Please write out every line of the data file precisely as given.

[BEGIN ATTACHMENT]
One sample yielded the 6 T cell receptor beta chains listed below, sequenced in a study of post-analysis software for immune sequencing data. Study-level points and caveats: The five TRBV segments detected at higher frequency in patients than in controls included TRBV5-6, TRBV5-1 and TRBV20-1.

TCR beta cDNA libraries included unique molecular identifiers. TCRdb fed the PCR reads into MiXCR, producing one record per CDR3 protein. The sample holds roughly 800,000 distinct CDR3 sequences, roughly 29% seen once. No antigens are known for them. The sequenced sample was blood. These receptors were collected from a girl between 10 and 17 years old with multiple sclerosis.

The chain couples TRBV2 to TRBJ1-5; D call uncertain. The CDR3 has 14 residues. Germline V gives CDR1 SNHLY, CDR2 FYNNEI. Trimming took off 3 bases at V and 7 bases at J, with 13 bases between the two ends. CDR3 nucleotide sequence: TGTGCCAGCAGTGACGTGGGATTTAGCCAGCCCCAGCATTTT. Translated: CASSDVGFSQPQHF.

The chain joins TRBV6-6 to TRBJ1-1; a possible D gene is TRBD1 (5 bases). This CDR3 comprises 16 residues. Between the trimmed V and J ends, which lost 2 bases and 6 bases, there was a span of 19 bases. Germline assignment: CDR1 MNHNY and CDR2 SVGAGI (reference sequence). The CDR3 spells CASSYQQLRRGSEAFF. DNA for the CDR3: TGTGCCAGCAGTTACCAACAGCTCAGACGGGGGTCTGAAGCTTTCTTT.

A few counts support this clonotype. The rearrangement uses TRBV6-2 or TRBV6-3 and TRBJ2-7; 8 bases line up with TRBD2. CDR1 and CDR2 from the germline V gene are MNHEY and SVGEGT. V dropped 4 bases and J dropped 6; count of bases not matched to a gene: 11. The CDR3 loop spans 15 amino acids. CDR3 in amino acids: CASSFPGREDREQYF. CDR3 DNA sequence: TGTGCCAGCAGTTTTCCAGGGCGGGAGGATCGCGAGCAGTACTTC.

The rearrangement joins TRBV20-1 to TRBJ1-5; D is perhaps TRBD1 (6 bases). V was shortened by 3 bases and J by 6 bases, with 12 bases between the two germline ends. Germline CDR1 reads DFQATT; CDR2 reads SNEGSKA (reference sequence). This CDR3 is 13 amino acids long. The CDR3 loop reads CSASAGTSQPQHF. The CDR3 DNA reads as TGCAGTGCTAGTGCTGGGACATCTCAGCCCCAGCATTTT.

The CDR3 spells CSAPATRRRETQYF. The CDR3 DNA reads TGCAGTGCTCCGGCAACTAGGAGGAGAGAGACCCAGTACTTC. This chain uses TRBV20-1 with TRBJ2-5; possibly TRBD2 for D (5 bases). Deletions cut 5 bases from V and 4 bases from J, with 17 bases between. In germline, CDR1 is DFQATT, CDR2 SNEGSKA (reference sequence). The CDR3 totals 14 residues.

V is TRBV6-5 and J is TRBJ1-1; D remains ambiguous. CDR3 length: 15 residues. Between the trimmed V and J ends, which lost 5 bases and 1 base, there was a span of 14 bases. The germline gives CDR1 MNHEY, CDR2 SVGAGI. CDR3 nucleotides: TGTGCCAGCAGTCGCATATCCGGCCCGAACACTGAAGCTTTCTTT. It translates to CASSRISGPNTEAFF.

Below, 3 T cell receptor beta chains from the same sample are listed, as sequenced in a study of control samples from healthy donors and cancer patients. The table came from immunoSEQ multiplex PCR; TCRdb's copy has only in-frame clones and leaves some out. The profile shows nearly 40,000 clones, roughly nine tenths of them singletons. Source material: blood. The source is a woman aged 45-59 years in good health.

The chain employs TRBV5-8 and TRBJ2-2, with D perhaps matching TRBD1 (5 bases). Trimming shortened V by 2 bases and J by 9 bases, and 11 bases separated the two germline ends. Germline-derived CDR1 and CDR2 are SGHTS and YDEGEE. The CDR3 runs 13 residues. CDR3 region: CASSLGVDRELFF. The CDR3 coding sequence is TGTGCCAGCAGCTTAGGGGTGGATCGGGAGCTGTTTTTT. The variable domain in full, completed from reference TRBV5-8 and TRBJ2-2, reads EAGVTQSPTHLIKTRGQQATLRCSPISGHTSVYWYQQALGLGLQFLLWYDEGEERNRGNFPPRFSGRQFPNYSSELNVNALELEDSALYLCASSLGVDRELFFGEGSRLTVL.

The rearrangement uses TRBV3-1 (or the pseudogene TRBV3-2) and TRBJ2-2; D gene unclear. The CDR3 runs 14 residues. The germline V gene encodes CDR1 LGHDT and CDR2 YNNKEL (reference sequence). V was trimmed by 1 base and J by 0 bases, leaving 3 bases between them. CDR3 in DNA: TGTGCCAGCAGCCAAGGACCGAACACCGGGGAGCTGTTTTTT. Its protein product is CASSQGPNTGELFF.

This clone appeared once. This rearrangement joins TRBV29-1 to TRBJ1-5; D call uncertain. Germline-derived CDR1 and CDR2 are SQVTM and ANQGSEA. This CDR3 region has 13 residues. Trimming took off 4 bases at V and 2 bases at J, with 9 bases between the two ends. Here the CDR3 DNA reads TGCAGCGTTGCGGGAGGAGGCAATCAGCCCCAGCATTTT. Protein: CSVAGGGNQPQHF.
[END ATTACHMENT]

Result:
One sample yielded the 6 T cell receptor beta chains listed below, sequenced in a study of post-analysis software for immune sequencing data. Study-level points and caveats: The five TRBV segments detected at higher frequency in patients than in controls included TRBV5-6, TRBV5-1 and TRBV20-1.

TCR beta cDNA libraries included unique molecular identifiers. TCRdb fed the PCR reads into MiXCR, producing one record per CDR3 protein. The sample holds roughly 800,000 distinct CDR3 sequences, roughly 29% seen once. No antigens are known for them. The sequenced sample was blood. These receptors were collected from a girl between 10 and 17 years old with multiple sclerosis.

The chain couples TRBV2 to TRBJ1-5; D call uncertain. The CDR3 has 14 residues. Germline V gives CDR1 SNHLY, CDR2 FYNNEI. Trimming took off 3 bases at V and 7 bases at J, with 13 bases between the two ends. CDR3 nucleotide sequence: TGTGCCAGCAGTGACGTGGGATTTAGCCAGCCCCAGCATTTT. Translated: CASSDVGFSQPQHF.

The chain joins TRBV6-6 to TRBJ1-1; a possible D gene is TRBD1 (5 bases). This CDR3 comprises 16 residues. Between the trimmed V and J ends, which lost 2 bases and 6 bases, there was a span of 19 bases. Germline assignment: CDR1 MNHNY and CDR2 SVGAGI (reference sequence). The CDR3 spells CASSYQQLRRGSEAFF. DNA for the CDR3: TGTGCCAGCAGTTACCAACAGCTCAGACGGGGGTCTGAAGCTTTCTTT.

A few counts support this clonotype. The rearrangement uses TRBV6-2 or TRBV6-3 and TRBJ2-7; 8 bases line up with TRBD2. CDR1 and CDR2 from the germline V gene are MNHEY and SVGEGT. V dropped 4 bases and J dropped 6; count of bases not matched to a gene: 11. The CDR3 loop spans 15 amino acids. CDR3 in amino acids: CASSFPGREDREQYF. CDR3 DNA sequence: TGTGCCAGCAGTTTTCCAGGGCGGGAGGATCGCGAGCAGTACTTC.

The rearrangement joins TRBV20-1 to TRBJ1-5; D is perhaps TRBD1 (6 bases). V was shortened by 3 bases and J by 6 bases, with 12 bases between the two germline ends. Germline CDR1 reads DFQATT; CDR2 reads SNEGSKA (reference sequence). This CDR3 is 13 amino acids long. The CDR3 loop reads CSASAGTSQPQHF. The CDR3 DNA reads as TGCAGTGCTAGTGCTGGGACATCTCAGCCCCAGCATTTT.

The CDR3 spells CSAPATRRRETQYF. The CDR3 DNA reads TGCAGTGCTCCGGCAACTAGGAGGAGAGAGACCCAGTACTTC. This chain uses TRBV20-1 with TRBJ2-5; possibly TRBD2 for D (5 bases). Deletions cut 5 bases from V and 4 bases from J, with 17 bases between. In germline, CDR1 is DFQATT, CDR2 SNEGSKA (reference sequence). The CDR3 totals 14 residues.

V is TRBV6-5 and J is TRBJ1-1; D remains ambiguous. CDR3 length: 15 residues. Between the trimmed V and J ends, which lost 5 bases and 1 base, there was a span of 14 bases. The germline gives CDR1 MNHEY, CDR2 SVGAGI. CDR3 nucleotides: TGTGCCAGCAGTCGCATATCCGGCCCGAACACTGAAGCTTTCTTT. It translates to CASSRISGPNTEAFF.

Below, 3 T cell receptor beta chains from the same sample are listed, as sequenced in a study of control samples from healthy donors and cancer patients. The table came from immunoSEQ multiplex PCR; TCRdb's copy has only in-frame clones and leaves some out. The profile shows nearly 40,000 clones, roughly nine tenths of them singletons. Source material: blood. The source is a woman aged 45-59 years in good health.

The chain employs TRBV5-8 and TRBJ2-2, with D perhaps matching TRBD1 (5 bases). Trimming shortened V by 2 bases and J by 9 bases, and 11 bases separated the two germline ends. Germline-derived CDR1 and CDR2 are SGHTS and YDEGEE. The CDR3 runs 13 residues. CDR3 region: CASSLGVDRELFF. The CDR3 coding sequence is TGTGCCAGCAGCTTAGGGGTGGATCGGGAGCTGTTTTTT. The variable domain in full, completed from reference TRBV5-8 and TRBJ2-2, reads EAGVTQSPTHLIKTRGQQATLRCSPISGHTSVYWYQQALGLGLQFLLWYDEGEERNRGNFPPRFSGRQFPNYSSELNVNALELEDSALYLCASSLGVDRELFFGEGSRLTVL.

The rearrangement uses TRBV3-1 (or the pseudogene TRBV3-2) and TRBJ2-2; D gene unclear. The CDR3 runs 14 residues. The germline V gene encodes CDR1 LGHDT and CDR2 YNNKEL (reference sequence). V was trimmed by 1 base and J by 0 bases, leaving 3 bases between them. CDR3 in DNA: TGTGCCAGCAGCCAAGGACCGAACACCGGGGAGCTGTTTTTT. Its protein product is CASSQGPNTGELFF.

This clone appeared once. This rearrangement joins TRBV29-1 to TRBJ1-5; D call uncertain. Germline-derived CDR1 and CDR2 are SQVTM and ANQGSEA. This CDR3 region has 13 residues. Trimming took off 4 bases at V and 2 bases at J, with 9 bases between the two ends. Here the CDR3 DNA reads TGCAGCGTTGCGGGAGGAGGCAATCAGCCCCAGCATTTT. Protein: CSVAGGGNQPQHF.